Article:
Low blood oxygen is more common in sick children than previously thought, and increases their risk of premature death by eight times compared to those with normal blood oxygen, a new research has found.
The study, published in Lancet’s EclinicalMedicine journal, shows that low blood oxygen is common not only in pneumonia, but also in many other conditions.
“Low blood oxygen is particularly common in newborn infants, especially those who are premature or have very difficult births,” said Hamish Graham from Murdoch Children’s Research Institute in Australia.
For the study, Graham worked with colleagues in Nigeria to record the blood oxygen levels of more than 23,000 children admitted to 12 medium-sized hospitals.
“Your blood oxygen level is the amount of oxygen carried by red blood cells from the lungs to the rest of the body — low blood oxygen damages cells and can lead to death,” Graham said.
“Our study found that one in four newborns and one in 10 children in hospitals had low blood oxygen, and these children were eight times more likely to die than those with normal blood oxygen,” Graham added.
The researchers hope the findings would encourage policy makers and healthcare workers in low and middle income countries to increase the use of oxygen measuring tools and oxygen therapy.
“Our modellings suggest that better use of oxygen monitoring and therapy in the 12 highest mortality countries in the world could prevent up to 148,000 child pneumonia deaths annually,” Graham said. (IANS)
Children of mothers with diabetes have increased rates of early onset cardiovascular disease or CVD (conditions affecting the heart or blood vessels) from childhood up to the age of 40, the researchers have warned.
The increased rates were more pronounced among children of mothers with a history of CVD or diabetic complications, said the study published in the journal The BMJ.
“Our study provides evidence that children of mothers with diabetes, especially those with a history of CVD or with diabetic complications, had increased rates of early onset CVD throughout the early decades of life,” said study researchers from Aarhus University in Denmark.
If this association is shown to be causal, preventing, screening, and treating diabetes in women of childbearing age could be important not only for improving the health of the women but also for reducing long term risks of CVD in their offspring, the researchers added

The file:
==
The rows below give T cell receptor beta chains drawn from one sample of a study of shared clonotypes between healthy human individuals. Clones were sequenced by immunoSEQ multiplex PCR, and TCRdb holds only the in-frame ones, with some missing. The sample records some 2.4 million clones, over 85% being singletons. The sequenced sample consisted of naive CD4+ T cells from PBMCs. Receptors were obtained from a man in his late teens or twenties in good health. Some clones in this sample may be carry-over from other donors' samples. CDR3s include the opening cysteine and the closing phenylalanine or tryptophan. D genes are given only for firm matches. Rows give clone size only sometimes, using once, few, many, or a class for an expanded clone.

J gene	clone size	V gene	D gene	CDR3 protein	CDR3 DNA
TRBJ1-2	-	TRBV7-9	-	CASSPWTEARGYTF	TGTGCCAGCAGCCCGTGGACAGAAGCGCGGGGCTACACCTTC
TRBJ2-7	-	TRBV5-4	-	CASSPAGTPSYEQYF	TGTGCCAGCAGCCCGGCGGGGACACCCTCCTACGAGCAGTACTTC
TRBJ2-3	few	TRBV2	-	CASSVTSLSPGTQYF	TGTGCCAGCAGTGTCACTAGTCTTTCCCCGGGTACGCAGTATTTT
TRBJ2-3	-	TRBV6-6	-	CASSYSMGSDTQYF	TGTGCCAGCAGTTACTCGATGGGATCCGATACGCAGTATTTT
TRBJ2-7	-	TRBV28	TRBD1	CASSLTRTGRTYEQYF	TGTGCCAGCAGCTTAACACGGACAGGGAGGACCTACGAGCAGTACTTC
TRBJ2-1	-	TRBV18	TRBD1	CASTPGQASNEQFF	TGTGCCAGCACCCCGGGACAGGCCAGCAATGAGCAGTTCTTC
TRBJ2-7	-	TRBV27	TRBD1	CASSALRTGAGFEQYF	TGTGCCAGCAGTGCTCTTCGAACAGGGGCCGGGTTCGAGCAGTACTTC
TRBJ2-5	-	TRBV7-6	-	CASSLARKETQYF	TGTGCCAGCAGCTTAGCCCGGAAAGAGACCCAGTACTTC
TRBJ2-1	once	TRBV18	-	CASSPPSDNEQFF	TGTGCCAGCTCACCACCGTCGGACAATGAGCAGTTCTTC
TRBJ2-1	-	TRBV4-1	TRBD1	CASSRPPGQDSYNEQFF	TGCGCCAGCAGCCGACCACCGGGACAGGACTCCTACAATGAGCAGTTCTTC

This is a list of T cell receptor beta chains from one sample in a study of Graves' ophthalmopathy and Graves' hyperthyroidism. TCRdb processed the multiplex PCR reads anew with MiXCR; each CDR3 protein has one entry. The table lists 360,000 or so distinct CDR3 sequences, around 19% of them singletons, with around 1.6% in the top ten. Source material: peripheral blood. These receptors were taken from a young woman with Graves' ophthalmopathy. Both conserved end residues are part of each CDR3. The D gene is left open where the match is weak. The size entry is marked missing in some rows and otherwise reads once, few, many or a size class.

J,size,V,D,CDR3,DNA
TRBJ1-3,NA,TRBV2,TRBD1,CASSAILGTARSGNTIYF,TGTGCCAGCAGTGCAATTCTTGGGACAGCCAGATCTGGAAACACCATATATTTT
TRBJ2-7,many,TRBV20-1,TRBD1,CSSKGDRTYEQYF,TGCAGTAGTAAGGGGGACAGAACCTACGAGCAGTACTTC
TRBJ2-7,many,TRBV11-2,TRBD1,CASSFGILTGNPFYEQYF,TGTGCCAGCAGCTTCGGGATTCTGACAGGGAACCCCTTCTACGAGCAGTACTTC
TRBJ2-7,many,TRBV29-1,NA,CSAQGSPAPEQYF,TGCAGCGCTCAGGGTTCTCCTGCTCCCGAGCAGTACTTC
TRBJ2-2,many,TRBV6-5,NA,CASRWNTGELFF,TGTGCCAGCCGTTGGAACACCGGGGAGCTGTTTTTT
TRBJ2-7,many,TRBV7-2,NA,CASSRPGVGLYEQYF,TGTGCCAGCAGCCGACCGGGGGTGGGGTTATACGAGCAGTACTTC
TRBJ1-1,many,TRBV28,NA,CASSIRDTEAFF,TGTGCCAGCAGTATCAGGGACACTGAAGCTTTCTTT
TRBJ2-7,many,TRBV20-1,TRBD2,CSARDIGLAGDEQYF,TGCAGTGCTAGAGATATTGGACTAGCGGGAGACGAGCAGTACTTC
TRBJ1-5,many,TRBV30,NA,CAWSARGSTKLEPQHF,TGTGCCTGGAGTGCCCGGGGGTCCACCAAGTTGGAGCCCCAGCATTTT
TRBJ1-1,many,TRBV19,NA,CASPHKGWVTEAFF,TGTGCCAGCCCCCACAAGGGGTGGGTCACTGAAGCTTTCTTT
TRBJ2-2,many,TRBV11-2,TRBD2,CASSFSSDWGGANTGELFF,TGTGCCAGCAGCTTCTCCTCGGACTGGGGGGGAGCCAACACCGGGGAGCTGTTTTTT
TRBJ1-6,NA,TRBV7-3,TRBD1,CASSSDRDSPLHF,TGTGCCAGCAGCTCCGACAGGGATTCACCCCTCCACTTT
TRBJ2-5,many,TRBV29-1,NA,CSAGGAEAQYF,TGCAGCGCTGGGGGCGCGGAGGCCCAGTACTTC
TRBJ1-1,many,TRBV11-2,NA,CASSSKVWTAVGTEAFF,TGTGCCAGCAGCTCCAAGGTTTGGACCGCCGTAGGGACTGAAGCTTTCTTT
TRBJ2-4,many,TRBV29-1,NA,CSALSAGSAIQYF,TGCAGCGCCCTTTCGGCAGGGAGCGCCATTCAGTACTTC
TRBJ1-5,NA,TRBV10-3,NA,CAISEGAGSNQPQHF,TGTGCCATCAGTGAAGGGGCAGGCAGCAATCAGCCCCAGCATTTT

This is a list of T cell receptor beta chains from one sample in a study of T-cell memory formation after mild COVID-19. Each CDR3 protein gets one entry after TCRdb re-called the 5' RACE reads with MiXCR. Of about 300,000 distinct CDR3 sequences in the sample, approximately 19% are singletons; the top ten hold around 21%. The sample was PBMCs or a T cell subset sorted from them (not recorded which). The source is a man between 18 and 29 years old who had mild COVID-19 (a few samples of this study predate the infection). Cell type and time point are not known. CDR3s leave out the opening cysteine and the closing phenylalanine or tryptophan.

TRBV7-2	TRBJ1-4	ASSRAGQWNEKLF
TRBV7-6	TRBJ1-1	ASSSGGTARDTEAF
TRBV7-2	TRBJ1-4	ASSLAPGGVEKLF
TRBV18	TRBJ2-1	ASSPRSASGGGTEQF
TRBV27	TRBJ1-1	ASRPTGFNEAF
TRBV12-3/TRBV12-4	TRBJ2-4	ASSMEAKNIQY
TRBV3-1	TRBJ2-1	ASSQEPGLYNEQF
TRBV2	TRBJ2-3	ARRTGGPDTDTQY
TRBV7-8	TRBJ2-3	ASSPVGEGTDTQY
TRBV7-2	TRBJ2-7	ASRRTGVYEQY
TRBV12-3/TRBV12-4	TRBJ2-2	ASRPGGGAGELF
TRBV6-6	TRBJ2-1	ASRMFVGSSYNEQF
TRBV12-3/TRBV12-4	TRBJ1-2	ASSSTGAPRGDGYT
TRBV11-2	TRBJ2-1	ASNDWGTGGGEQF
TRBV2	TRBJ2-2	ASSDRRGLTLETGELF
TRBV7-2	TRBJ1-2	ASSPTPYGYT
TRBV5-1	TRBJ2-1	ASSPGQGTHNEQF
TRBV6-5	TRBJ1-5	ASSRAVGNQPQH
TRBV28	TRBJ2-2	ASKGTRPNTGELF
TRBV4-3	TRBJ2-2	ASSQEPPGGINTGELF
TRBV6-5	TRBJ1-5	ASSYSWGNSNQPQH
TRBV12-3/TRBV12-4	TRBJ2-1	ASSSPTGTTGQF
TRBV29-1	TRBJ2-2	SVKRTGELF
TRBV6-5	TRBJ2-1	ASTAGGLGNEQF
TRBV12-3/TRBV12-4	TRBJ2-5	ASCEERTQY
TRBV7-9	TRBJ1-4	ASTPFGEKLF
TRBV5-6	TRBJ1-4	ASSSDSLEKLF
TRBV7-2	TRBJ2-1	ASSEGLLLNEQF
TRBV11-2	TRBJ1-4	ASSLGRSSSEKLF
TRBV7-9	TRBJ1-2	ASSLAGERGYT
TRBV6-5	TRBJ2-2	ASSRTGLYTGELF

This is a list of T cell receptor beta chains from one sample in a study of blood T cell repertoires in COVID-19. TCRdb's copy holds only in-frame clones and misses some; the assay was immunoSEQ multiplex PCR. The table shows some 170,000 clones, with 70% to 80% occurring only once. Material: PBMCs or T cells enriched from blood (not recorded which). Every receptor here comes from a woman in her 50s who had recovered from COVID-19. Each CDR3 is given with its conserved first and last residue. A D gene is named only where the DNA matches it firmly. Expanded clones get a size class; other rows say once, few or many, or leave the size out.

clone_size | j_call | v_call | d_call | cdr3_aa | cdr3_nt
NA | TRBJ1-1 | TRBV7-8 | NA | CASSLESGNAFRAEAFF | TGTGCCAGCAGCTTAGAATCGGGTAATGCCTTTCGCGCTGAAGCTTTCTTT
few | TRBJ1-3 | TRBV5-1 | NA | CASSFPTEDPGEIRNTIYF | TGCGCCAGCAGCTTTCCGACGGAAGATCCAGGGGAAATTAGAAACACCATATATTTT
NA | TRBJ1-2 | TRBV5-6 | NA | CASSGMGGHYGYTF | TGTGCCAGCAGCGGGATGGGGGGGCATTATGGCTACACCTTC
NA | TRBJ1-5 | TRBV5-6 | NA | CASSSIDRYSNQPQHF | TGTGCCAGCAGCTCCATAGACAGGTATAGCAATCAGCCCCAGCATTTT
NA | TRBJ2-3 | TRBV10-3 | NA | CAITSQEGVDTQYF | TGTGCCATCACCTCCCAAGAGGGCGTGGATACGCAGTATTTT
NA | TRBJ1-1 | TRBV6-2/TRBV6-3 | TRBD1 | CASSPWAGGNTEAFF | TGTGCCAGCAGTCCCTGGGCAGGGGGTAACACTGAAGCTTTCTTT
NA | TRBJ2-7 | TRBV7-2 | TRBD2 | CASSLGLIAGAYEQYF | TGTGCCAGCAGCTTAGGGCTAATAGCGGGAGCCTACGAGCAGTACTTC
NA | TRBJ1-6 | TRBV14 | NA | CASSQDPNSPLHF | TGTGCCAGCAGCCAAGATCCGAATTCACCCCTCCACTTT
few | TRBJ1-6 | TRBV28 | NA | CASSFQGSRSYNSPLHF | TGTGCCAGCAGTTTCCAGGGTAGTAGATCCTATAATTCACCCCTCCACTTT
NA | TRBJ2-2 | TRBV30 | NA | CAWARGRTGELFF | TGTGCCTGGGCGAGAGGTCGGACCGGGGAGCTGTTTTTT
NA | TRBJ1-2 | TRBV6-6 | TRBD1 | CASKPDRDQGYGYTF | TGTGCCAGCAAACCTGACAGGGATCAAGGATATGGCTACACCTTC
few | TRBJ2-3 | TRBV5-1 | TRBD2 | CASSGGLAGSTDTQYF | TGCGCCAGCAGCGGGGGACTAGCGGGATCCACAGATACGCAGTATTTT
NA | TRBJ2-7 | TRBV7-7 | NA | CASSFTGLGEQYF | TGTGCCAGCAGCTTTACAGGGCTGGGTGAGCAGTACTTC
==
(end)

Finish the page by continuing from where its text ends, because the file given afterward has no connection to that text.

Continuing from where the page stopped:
The number of women diagnosed with diabetes before or during pregnancy has increased globally, and children of these women are more likely to have risk factors for future CVD, such as high blood pressure and high blood sugar levels. It is unclear, however, whether or to what extent exposure to diabetes in the womb increases the risk of developing CVD in offspring over a lifetime.
So an international team of researchers set out to evaluate associations between diabetes diagnosed before or during pregnancy and early onset CVD in children during their first four decades of life. They base their findings on national registry data for over 2.4 million children born without congenital heart disease in Denmark from 1977 to 2016.
Diabetes was categorised as pregestational (before pregnancy) or gestational (during pregnancy) and women with diabetic complications were identified.
Other potentially influential factors, such as mother’s age, education, lifestyle and medical history were also taken into account. During up to 40 years of follow-up, children of mothers with diabetes had a 29 per cent increased overall rate of early onset CVD compared with children of mothers who did not have diabetes (cumulative risks: 17.8 per cent vs 13.1 per cent ).
The researchers also found higher rates for specific types of CVD children of mothers with diabetes, particularly heart failure (45 per cent), hypertensive disease (78 per cent), deep vein thrombosis (82 per cent), and pulmonary embolism (91 per cent).
Increased rates were seen in each age group in childhood (before 20 years of age) and early adulthood (from 20 to 40 years of age), regardless of the type of diabetes they were exposed to (pregestational or gestational) and rates were similar for both type 1 and type 2 diabetes, the study said. (IANS)